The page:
OLR Bill Analysis
AN ACT CONCERNING COURT OPERATIONS.
This bill requires a parent, guardian, or responsible adult as a next friend to apply to court on behalf of someone under age 18 who seeks a restraining or civil protection order. The bill contains additional provisions about the actions of a parent, guardian, or responsible adult in these proceedings; allows the court to consider additional information in a report from the Judicial Branch's family services unit at a hearing on a restraining order; and provides that an ex parte civil protection order does not continue if a party requests a postponement of the hearing on the order unless the parties agree to it or the court orders if for good cause.
The bill also:
1. changes the requirements placed on a party on whose behalf a deposition is taken;
2. eliminates a $2 fee for filing with the court an appraiser's assessment of land taken for public use (§ 6);
3. allows the Judicial Branch to use up to $4.5 million to repair, improve, and acquire a juvenile court in Waterford out of the $7.5 million in bond proceeds previously authorized to alter, renovate, and improve buildings and grounds of state-owned and -maintained branch facilities (§ 8); and
4. makes technical changes by updating references to federal law (§§ 1-2 & 7).
EFFECTIVE DATE: Upon passage, except the provisions on restraining and protective orders and the eliminated fee are effective October 1, 2016.
§§ 3 & 4 — RESTRAINING AND CIVIL PROTECTION ORDERS
The bill requires a parent, guardian, or responsible adult as a next friend to apply to court on behalf of someone under age 18 who seeks a:
1. restraining order, which is available to a family or household member subjected to continuous threat of physical pain or physical injury, stalking, or pattern of threatening by another family or household member or
2. civil protection order, which is available to a victim of sexual abuse, sexual assault, or stalking who cannot obtain a restraining order.
The law requires an applicant for either type of order to submit to the court an affidavit under oath including a brief statement of the conditions from which relief is sought. The bill requires the applicant to make the affidavit, but a parent, guardian, or responsible adult as next friend who has personal knowledge of the conditions from which relief is sought may make the application for someone under age 18 or who is incompetent.
The bill prohibits a parent, guardian, or responsible adult who brought an application as next friend of someone under age 18 from speaking for the applicant at a hearing except for good cause showing why the applicant cannot speak on his or her own behalf.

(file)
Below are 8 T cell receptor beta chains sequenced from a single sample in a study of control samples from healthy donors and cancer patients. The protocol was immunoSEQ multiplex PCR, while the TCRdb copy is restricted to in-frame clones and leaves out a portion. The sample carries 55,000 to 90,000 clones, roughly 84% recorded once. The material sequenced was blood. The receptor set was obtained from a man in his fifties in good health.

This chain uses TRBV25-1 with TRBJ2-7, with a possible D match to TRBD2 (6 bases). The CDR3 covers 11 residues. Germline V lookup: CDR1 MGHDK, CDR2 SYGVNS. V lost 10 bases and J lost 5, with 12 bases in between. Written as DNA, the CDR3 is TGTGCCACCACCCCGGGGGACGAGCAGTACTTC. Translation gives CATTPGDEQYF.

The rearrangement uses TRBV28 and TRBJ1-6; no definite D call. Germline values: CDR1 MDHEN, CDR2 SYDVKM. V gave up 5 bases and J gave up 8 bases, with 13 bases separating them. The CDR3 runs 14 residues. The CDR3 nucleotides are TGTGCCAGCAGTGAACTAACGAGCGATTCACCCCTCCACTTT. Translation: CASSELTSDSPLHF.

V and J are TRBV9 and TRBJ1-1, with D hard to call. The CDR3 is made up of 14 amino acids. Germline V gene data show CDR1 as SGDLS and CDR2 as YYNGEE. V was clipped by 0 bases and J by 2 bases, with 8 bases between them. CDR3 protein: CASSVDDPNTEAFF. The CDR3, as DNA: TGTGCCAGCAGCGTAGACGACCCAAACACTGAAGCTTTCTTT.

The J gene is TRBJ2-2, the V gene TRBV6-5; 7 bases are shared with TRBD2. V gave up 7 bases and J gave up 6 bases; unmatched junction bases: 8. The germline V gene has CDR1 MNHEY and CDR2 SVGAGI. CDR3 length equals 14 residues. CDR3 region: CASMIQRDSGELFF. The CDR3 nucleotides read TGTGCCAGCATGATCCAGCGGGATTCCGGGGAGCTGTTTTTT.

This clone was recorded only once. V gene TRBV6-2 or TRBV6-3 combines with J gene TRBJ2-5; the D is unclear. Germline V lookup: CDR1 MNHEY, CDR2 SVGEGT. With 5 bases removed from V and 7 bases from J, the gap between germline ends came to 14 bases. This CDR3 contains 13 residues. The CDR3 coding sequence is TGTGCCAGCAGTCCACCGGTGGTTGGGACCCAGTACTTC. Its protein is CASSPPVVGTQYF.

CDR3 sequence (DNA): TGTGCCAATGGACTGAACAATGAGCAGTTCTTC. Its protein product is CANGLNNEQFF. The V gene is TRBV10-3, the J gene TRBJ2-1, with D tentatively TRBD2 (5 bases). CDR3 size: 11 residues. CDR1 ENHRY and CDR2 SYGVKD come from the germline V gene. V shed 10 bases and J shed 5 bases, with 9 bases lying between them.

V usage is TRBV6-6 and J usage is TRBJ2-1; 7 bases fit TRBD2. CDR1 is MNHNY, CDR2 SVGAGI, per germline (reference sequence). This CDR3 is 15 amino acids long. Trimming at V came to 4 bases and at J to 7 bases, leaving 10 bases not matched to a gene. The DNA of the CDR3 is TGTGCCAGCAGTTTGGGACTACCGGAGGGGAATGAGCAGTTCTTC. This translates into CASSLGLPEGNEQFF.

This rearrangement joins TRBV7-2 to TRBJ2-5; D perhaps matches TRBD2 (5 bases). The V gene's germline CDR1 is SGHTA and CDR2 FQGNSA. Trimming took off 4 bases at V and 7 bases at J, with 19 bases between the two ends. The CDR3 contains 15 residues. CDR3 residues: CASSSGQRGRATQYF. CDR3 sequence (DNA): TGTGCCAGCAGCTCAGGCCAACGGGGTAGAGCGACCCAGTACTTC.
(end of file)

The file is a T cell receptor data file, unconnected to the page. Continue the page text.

The bill allows the court to appoint a responsible adult as next friend for a respondent (the subject of the order) who is under age 18 and appears at a hearing without a parent or guardian.
When issuing an ex parte order (an order issued before a hearing, when one of the parties is not present), the law allows the court to consider relevant publicly available court records. At a hearing on the application, the bill allows the court to consider a report from the Judicial Branch's family services unit that may include:
1. existing or prior protection orders from the protection order registry;
2. outstanding arrest warrants for the respondent;
3. his or her risk level as determined by a risk assessment tool used by the branch's Court Support Services Division;
4. information about a pending or disposed family matters case involving the applicant and respondent; and
5. information on pending or past criminal cases in which the respondent was charged with or convicted of a violent crime (including an incident resulting in physical harm, bodily injury, or assault; threatened violence constituting fear of imminent physical harm, bodily injury, or assault including stalking or a pattern of threatening; verbal abuse or argument with a present danger and likelihood that physical violence will occur; or cruelty to animals).
The bill requires that both the applicant and respondent receive this report.
Civil Protection Orders
The law requires scheduling a hearing on an application for a civil protection order within 14 days. Under the bill, if either party requests a postponement, any ex parte order issued by the court does not continue unless the parties agree to it or the court orders if for good cause.
§ 5 — DEPOSITIONS
Under current statutes, the party on whose behalf a deposition is taken must pay to give a copy of the deposition to each adverse party. Court rules require the party on whose behalf a deposition is taken to pay for the original transcript and any permanent electronic record such as an audio or videotape and any party or the deponent can obtain a copy at its own expense (Conn. Pract. Bk. § 13-30(f)). The bill conforms the statute to the court rule except it specifies that in Workers' Compensation Commission proceedings, the party on whose behalf a deposition is taken must pay to provide a copy to each adverse party.
Joint Favorable Substitute